How to Curate Your Social Media Calendar
Are you looking to grow your brand on social media, but feeling unsure of where to start? With dozens of social platforms out there, building out a social media strategy can feel overwhelming. But there’s one tool that will make your job a whole lot easier: A social media calendar.
When you curate a social media calendar, it lets you plan out many weeks of content at once. This means you’ll be able to stay on track and always see the big picture for your brand. Planning ahead is one of the best ways to make sure your ideas and posts work together to help you achieve your goals. Not only will you have a bird’s-eye view of your posts for that month, but you’ll also save time and skip the stress when promoting your brand or business.
In this blog, we’ll follow the process of setting up a social media calendar for a fictional author named Sharon Samuels. We’ll go step by step using our example to help you curate your own social media calendar for your brand or business. Are you ready? Let’s get started!
1. Choose your platforms. (Facebook, Twitter, Instagram, Youtube, etc.)
The first step to setting up your social media calendar is deciding which social platforms you’ll use for your business. Unsure of which channels are bringing you the best results? It might be time to do a social media audit.
Our fictional author, Sharon Samuels, knows her readers are mostly on Facebook, but she also enjoys using Instagram as well. So those are the two platforms she’ll be focusing on.
2. Decide who your audience is.
Before you plan out your social media content, you need to know who you’re talking to. Who are you trying to sell to or engage with? Refer to your customer avatar once you’ve created one. You’ll want to keep your main audience in mind so you can ensure that what you post is what they actually need.
Because she has a customer avatar, Sharon knows her target audience is women in the U.S. in their late 30’s to early 50’s. Most of these women are mothers. So whatever content she chooses will speak directly to those women.
3. Determine how often you’ll engage.
What is the right consistency to post on social media? We always say that whatever you’re able to stick with consistently is the right amount for your brand! But there are definitely some tested and proven frequencies for each social platform that you can model your calendar after.
Regardless of your platforms, try to at least post 3x a week and do social engagement with your audience 3x a week. On Twitter and Pinterest, you will benefit from posting more frequently, while on Instagram, Facebook, and LinkedIn you won’t want to share more than twice a day.
Since Sharon is focusing on Facebook and Instagram, she’ll post on Facebook twice a day (once in the morning, once at night) and once a day on Instagram. She’ll also be blogging on her website once a week.
4. Conduct a quick market analysis.
This step doesn’t have to be as complicated. Ask yourself, who are a few of your competitors, similar brands, or businesses that do what you do really well? Take a glance at their social media accounts. Which of their posts is getting a lot of engagement? Which ones are getting none at all? What can you do that’s different or better to improve engagement and create the best content possible for your followers? Jot some notes down and take them with you into the next step.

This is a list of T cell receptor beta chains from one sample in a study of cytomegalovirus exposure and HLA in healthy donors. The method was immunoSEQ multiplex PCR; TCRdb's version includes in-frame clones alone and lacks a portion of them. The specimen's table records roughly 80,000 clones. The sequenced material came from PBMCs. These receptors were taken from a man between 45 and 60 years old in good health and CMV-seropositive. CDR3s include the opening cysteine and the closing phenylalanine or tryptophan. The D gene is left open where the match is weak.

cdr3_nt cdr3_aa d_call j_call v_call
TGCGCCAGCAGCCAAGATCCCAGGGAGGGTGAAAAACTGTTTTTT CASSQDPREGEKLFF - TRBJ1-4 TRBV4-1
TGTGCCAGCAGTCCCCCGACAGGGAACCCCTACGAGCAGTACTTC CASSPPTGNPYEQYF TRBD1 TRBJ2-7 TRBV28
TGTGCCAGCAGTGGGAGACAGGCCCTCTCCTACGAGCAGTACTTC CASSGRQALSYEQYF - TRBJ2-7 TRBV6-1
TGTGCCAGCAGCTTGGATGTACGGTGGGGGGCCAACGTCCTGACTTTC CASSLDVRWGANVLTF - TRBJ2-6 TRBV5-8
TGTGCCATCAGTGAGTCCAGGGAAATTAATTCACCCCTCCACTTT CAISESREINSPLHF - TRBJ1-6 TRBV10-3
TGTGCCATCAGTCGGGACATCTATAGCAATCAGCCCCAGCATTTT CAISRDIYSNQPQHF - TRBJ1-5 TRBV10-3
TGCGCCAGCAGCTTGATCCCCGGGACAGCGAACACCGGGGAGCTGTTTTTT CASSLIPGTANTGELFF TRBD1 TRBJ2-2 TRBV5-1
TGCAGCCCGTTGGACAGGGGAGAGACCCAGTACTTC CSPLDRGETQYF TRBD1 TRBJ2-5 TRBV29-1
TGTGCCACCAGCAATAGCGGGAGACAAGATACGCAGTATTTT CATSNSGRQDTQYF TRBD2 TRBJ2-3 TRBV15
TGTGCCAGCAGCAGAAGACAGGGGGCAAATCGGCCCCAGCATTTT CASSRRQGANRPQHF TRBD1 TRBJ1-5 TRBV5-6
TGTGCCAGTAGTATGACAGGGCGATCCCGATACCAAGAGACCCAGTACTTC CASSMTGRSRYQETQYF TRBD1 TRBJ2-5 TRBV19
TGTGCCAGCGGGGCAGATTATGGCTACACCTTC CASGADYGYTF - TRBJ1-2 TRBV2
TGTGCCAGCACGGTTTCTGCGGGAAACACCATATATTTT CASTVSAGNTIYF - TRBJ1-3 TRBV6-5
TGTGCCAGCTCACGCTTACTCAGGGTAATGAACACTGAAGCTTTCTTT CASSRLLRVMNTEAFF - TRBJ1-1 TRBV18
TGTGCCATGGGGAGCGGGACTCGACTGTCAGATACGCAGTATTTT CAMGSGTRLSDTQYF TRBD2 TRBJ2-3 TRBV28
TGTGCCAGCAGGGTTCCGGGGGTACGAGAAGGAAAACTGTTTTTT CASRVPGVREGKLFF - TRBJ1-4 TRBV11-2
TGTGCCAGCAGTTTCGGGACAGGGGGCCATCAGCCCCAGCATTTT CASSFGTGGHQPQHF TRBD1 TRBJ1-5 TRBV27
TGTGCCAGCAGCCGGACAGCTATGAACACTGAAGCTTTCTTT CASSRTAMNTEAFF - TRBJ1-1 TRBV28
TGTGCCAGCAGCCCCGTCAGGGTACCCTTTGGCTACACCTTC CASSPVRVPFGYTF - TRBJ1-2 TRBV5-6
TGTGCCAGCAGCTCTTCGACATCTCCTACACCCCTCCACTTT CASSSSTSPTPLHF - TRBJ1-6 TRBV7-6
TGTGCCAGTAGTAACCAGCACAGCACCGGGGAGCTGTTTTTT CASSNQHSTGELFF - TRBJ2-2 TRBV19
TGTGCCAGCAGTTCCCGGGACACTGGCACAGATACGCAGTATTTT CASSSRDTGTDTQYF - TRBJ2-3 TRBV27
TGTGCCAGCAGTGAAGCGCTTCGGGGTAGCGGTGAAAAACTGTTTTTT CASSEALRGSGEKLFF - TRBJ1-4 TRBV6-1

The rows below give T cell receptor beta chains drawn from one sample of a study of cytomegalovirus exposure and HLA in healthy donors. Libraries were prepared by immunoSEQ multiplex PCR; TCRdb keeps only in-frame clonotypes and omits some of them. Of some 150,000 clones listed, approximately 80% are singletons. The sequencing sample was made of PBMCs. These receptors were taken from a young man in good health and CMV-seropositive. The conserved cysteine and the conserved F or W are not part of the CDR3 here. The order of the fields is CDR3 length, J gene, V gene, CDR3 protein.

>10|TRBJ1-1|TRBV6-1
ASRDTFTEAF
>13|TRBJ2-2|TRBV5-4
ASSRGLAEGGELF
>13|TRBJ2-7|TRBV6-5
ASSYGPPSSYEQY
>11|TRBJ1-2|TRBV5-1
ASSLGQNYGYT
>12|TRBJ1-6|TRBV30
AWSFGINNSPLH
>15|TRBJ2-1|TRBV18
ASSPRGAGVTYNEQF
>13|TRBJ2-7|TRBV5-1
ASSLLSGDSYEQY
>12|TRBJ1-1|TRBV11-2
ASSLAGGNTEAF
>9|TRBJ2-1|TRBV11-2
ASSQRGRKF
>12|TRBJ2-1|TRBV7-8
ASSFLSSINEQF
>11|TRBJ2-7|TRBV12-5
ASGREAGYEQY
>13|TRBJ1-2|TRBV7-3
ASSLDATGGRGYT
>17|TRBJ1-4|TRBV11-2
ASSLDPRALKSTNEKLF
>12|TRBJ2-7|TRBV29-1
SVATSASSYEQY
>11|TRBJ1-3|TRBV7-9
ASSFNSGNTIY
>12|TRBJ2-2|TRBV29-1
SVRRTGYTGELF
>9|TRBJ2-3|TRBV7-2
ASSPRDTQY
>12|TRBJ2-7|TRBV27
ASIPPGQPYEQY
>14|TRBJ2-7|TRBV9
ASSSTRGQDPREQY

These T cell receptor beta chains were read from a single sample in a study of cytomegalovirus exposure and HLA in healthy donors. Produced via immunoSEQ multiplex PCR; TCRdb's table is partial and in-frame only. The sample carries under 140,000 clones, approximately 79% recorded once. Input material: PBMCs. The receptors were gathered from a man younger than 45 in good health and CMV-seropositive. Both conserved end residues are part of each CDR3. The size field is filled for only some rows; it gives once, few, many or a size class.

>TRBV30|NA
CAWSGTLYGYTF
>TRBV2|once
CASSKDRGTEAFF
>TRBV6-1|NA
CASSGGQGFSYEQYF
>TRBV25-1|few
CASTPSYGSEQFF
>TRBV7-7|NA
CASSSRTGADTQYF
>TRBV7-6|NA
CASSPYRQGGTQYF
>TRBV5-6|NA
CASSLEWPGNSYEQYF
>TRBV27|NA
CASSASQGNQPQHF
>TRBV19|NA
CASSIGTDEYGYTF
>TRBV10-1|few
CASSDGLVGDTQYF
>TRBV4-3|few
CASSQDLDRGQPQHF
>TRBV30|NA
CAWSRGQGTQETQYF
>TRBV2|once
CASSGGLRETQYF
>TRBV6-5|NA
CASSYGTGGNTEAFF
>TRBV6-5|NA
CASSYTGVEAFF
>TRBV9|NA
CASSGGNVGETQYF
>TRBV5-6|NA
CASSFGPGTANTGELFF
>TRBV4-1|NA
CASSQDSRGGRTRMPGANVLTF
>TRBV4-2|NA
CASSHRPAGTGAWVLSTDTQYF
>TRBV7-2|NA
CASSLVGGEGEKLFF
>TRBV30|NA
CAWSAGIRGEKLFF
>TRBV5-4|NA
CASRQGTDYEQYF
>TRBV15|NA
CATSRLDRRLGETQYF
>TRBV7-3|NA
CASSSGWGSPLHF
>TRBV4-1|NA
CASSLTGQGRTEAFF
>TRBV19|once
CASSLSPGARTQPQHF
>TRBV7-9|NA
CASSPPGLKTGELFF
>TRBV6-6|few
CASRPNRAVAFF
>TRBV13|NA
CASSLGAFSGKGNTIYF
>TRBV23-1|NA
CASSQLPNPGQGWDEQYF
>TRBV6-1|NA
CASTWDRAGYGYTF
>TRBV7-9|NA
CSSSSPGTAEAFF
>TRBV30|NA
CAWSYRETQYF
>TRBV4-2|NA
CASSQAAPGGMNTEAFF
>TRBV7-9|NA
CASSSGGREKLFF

Sharon sees that other nonfiction authors regularly share quotes from their books. They also advertise promotional sales for their book and share personal photos and snippets from their own lives. But her competitors aren’t inviting their followers to engage on their more personal posts. The only calls to action they include are to buy. Sharon sees an opportunity to invite her followers to engage and share from their lives as well. This is one way to set her apart from the competition.
5. Put together a list of content or find content resources.
You’ve done the legwork. Now it’s time to put together your content plan! Create a list of all the types of content you are already posting and the things you can share that already exist. Now add any ideas that you gathered while analyzing other brands or businesses from Step 4. Anything ideas still missing? Add it to the list as a potential post type.
Here is Sharon’s content list:
- Blog posts
- Book quotes and questions
- Personal photos and posts
- Book promotions
- Recommended resources (Other authors, courses, etc.)
- Funny, light-hearted memes
- Teaching videos
6. Put together your calendar!
Now let’s plan and schedule your social media calendar! You’ve already decided how often you’ll post each week. Now it’s time to plug in your content types from Step 5 for easy planning, then go back and add the details each day. A few platforms we love for planning and scheduling include Sprout Social and Coschedule. And for a free option, try out Buffer or Later.
Here’s an example week on Sharon’s calendar:
– Monday: Share a book quote with corresponding questions
– Tuesday: Respond to comments/engage with competitors/ what’s trending
– Wednesday: Recent blog post (Facebook), Funny meme about writing (Instagram)
-Thursday: Respond to comments/engage with competitors/ what’s trending
– Friday: Book promotion post
– Saturday: Personal post/respond to comments
– Sunday: Day off
You’ll notice that Sharon plans out her engagement time as well as her posts. This is one way to ensure you stay intentional about building engagement on your account.
Now that you know how to curate your social media calendar, what’s stopping you? Start by planning out next week. And once you’re in the flow, tackle next month for your brand or business. Trust us, if you curate your social media calendar ahead of time, you’ll thank yourself later.
Are you looking for help to build out your social media strategy? Reach out for a consultation with our Red Bird Social team to see how we can help you build your brand!